The following Sunday, I accompanied him to Bibekananda Park in South Calcutta. I was struck by what I saw when we reached. I had never seen so many women in white flannels playing cricket. There was a batswoman at the net and other women bowling to her. A man whose physique was scandalously unathletic was coaching them. He was genial and diminutive, with the hugest belly ever. Everyone called him Debu-da and Ajit-da introduced me to him. Debu-da asked me to bowl. Mercifully, if there was anything I did consistently well, it was bowl. It turned out to be one of those good days when I was able to maintain a good line and length. Debu-da was thrilled and Ajit-da looked very proud. As we walked back home he patted me on the back and kept saying I had bowled very well. I felt vaguely conscious of being happy in a new sort of way.
Meanwhile, the street matches continued right in front of our houses. We were so possessed by the game, it hardly mattered that the ball was regularly crashing into the neighbour’s house. Then, one day, my mother joined the neighbour in scolding us. The cricket ball had upset the goddess Saraswati and she had taken a tumble. I may have felt bad for a few minutes. I can’t remember.
I was now visiting the nets regularly. One day, during a mock match, I bowled out the captain of our team, who was horribly taken aback. She was an excellent cricketer and couldn’t believe that this slip of a girl from nowhere had uprooted her middle stump. She remained at the crease and continued to stare uncomprehendingly at the umpire, whose raised finger looked like an insult. Then it was my turn to bat and the captain insisted she bowl to me. The balls were hurtling towards me and I felt terrified. “Keep your eyes on the ball,” Debu-da kept shouting. “If you keep your eyes on the ball, you’ll see a football.” Now what the hell did that mean? I played too many on the back foot even when they weren’t short pitched. Then I nicked one to the wicketkeeper. The captain and I became very good friends later and not only did we play together, we hung out, visited each other’s homes, and watched movies.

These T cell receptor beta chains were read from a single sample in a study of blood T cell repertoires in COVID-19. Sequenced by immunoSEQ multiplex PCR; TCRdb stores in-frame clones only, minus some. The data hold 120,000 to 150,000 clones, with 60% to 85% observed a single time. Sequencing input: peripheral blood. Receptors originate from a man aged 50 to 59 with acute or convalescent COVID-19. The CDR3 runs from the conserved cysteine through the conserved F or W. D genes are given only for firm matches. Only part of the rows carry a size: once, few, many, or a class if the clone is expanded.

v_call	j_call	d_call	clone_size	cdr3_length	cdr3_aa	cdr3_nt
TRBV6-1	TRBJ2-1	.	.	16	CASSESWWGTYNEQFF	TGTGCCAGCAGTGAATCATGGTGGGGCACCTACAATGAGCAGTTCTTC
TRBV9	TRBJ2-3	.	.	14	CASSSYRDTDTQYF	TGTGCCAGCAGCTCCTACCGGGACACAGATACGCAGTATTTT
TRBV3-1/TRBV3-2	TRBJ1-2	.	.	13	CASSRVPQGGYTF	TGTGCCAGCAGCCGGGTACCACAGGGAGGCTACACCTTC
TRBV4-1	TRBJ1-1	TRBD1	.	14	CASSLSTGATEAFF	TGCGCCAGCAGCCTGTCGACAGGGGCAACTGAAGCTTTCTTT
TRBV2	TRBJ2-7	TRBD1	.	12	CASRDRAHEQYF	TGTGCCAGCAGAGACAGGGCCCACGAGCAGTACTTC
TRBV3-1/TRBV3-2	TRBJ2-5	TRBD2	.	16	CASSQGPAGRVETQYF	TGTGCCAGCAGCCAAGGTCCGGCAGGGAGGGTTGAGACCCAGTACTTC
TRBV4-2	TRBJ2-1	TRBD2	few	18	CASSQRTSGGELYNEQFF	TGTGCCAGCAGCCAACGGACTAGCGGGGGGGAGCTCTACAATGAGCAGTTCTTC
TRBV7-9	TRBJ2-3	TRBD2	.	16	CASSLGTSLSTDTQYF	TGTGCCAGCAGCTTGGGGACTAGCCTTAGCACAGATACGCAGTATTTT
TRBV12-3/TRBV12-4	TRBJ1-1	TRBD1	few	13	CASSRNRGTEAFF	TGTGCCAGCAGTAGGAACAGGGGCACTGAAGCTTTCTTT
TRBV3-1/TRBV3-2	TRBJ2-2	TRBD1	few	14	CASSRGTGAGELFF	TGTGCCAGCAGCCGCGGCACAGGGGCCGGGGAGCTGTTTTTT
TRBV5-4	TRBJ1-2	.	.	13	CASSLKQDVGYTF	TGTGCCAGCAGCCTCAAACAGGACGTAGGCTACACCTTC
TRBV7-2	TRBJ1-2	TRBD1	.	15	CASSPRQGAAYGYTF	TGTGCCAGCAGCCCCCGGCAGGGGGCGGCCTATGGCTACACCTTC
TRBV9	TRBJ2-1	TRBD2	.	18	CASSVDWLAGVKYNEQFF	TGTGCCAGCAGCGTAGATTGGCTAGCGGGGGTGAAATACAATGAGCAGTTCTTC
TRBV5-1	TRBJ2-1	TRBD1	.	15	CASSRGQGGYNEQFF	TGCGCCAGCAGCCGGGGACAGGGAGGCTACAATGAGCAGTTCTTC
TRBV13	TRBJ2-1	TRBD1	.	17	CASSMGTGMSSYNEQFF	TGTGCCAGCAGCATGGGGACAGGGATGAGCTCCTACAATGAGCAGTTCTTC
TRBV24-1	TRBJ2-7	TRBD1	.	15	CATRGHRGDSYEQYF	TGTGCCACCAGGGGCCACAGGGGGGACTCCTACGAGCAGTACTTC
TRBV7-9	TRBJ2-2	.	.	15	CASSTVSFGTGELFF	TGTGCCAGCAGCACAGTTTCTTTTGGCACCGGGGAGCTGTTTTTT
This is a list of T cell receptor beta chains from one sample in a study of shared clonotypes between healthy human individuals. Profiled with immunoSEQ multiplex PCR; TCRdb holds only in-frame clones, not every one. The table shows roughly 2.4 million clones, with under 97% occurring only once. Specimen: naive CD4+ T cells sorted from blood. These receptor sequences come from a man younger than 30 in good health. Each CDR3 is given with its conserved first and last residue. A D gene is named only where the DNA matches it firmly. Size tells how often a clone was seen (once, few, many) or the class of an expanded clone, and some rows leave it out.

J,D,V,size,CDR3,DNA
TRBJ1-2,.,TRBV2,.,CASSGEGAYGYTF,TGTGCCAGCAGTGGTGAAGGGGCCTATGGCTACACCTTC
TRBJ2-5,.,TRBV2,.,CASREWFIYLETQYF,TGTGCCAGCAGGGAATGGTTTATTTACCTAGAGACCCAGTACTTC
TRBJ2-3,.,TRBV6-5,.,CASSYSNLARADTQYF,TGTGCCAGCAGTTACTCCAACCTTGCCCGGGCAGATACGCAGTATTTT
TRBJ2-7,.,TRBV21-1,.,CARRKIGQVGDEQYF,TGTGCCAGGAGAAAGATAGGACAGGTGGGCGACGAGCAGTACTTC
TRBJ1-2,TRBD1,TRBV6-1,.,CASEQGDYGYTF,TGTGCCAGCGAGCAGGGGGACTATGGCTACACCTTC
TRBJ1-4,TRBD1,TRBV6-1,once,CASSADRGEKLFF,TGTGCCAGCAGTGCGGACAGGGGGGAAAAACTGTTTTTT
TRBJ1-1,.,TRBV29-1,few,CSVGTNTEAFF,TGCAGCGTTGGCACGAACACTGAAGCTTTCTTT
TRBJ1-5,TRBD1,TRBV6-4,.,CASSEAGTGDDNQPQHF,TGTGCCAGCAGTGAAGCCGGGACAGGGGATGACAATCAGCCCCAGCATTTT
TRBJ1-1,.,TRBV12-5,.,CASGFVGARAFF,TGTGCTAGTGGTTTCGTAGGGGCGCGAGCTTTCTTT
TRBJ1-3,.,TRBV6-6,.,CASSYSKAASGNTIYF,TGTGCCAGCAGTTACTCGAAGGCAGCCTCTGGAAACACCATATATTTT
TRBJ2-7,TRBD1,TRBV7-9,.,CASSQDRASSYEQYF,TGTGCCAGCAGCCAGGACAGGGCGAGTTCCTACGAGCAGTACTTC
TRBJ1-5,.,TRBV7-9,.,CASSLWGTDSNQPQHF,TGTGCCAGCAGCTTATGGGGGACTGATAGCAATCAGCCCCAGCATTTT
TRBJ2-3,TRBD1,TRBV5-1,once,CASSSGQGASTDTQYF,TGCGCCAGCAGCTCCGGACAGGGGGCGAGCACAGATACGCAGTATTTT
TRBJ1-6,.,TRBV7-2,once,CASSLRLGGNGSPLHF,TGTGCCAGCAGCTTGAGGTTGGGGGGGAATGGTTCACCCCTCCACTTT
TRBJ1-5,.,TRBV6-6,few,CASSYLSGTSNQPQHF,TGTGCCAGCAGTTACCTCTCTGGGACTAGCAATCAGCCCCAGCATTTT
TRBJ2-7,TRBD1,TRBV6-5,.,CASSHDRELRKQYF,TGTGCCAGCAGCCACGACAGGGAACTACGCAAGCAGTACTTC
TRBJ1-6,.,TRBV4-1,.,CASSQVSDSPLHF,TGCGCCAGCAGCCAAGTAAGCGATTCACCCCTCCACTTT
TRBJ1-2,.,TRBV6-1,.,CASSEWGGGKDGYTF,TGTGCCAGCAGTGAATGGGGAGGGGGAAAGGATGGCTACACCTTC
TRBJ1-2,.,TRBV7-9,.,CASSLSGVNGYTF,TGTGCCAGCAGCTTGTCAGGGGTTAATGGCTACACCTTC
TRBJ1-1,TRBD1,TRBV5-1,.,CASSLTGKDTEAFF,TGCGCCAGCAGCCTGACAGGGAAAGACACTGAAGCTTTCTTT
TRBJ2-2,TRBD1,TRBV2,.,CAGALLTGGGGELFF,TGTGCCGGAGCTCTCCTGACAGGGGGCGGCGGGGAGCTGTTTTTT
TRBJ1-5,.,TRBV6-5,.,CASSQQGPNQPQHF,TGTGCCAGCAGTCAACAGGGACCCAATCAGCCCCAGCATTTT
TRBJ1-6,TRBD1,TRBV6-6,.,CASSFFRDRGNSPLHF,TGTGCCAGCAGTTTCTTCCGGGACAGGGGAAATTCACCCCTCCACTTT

The grip and stance that Ajit-da had taught me was fast making sense. Now I couldn’t understand how people had at any time in human history held the bat like a stick. Debu-da had asked me to focus on forward defensive. I played backward defensive well but seemed to misjudge the length when it came to playing forward. One day, I was deeply embarrassed when I was playing on the streets of Hindustan Park and a man started hollering from a rickshaw. It was Debu-da returning from Gariahat after buying vegetables with his wife. “Put your foot forward and keep your eyes on the ball. Understand?” he shouted as he trundled by. Everyone, including my father who was taking a walk, had stopped to watch. It became less and less embarrassing as this peculiar spectacle became more and more frequent.
With permission from Black Kite. Excerpted from Shohini Ghosh’s essay ‘Sky Above and Grass below’ in The Book of Indian Essays edited by Arvind Krishna Mehrotra (Black Kite/Hachette 2020). ARVIND KRISHNA MEHROTRA is one of India’s finest living poets in English. He is also an internationally reputed translator and the country’s most respected anthologist. His two essay collections, Partial Recall and Translating the Indian Past, have been published to wide critical acclaim.